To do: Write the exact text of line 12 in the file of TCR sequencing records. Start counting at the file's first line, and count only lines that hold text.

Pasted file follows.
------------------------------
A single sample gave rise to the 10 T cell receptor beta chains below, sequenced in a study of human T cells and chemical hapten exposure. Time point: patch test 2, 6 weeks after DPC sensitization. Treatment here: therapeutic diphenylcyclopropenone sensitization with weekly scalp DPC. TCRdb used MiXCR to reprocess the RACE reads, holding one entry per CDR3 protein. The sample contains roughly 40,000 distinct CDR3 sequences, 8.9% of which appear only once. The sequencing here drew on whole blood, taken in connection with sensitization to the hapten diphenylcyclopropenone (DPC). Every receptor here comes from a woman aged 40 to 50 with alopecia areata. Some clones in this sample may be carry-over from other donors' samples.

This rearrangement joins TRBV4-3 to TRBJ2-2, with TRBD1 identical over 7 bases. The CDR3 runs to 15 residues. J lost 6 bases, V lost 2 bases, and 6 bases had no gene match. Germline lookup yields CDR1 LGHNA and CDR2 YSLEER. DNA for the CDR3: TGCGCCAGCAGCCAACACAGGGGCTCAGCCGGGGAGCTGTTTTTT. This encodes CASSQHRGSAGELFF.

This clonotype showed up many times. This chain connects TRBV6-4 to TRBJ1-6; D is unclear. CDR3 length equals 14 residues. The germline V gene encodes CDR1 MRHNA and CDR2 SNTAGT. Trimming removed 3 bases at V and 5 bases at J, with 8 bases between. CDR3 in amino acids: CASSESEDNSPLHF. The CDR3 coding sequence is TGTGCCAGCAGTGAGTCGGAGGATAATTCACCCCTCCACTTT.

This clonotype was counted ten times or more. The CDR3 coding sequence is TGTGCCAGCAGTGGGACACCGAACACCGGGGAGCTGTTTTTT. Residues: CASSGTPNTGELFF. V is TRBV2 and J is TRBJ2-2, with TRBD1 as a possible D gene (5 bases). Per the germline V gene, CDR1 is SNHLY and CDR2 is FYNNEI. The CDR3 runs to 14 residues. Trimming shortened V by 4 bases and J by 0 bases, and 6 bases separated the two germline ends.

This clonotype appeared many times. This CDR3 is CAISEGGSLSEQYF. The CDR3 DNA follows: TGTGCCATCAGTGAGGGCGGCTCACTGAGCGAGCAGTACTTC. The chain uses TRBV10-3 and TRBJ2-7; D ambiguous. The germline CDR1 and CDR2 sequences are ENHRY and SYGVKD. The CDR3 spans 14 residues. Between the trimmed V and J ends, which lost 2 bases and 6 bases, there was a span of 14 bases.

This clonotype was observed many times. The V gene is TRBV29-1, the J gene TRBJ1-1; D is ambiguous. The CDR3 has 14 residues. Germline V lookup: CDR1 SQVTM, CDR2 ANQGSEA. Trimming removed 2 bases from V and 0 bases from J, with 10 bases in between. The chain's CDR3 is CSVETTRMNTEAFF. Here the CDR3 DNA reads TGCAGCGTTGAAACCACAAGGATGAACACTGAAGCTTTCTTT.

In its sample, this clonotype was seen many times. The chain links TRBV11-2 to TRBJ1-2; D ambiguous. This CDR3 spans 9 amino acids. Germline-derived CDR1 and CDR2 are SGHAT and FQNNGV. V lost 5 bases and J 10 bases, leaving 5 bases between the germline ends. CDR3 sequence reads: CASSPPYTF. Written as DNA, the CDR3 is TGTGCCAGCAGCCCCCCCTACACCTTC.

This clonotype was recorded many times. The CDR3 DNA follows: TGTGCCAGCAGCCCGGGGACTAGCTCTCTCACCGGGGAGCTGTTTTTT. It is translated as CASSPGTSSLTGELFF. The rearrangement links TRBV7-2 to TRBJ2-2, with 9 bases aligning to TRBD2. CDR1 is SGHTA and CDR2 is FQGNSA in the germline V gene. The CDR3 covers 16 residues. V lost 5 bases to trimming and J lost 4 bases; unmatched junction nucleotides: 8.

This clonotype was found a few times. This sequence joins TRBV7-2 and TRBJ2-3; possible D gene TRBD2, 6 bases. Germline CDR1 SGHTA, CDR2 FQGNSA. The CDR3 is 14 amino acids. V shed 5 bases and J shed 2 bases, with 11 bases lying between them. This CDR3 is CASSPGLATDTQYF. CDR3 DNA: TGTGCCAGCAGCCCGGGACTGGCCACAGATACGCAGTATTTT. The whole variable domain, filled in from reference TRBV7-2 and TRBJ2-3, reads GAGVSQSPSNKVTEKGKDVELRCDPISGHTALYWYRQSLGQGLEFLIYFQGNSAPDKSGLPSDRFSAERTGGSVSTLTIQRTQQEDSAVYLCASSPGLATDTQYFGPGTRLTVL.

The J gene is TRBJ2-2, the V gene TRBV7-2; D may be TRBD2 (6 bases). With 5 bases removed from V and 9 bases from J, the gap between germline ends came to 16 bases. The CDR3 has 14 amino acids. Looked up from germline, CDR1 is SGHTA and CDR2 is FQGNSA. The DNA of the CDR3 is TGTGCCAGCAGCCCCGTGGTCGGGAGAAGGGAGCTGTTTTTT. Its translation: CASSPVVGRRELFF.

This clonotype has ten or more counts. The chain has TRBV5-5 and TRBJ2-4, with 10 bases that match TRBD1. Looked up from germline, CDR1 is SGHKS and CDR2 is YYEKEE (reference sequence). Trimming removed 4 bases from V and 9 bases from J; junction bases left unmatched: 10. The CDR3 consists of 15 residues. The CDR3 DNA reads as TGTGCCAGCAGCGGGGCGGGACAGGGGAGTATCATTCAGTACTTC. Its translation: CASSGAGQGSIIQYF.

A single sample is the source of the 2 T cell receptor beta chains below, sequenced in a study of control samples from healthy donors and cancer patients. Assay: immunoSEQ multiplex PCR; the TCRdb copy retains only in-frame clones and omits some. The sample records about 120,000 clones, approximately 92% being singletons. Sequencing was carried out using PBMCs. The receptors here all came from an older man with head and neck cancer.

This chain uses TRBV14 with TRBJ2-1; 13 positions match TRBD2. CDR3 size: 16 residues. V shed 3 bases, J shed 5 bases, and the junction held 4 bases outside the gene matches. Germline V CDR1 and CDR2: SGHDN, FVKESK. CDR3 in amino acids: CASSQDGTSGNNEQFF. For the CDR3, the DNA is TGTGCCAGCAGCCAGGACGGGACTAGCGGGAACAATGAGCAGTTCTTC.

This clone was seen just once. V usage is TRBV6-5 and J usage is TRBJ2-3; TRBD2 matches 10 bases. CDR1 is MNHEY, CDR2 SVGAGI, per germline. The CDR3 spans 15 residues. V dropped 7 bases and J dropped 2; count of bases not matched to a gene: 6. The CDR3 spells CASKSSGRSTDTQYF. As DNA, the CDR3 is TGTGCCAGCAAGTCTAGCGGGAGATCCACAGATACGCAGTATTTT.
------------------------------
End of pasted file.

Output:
A single sample is the source of the 2 T cell receptor beta chains below, sequenced in a study of control samples from healthy donors and cancer patients. Assay: immunoSEQ multiplex PCR; the TCRdb copy retains only in-frame clones and omits some. The sample records about 120,000 clones, approximately 92% being singletons. Sequencing was carried out using PBMCs. The receptors here all came from an older man with head and neck cancer.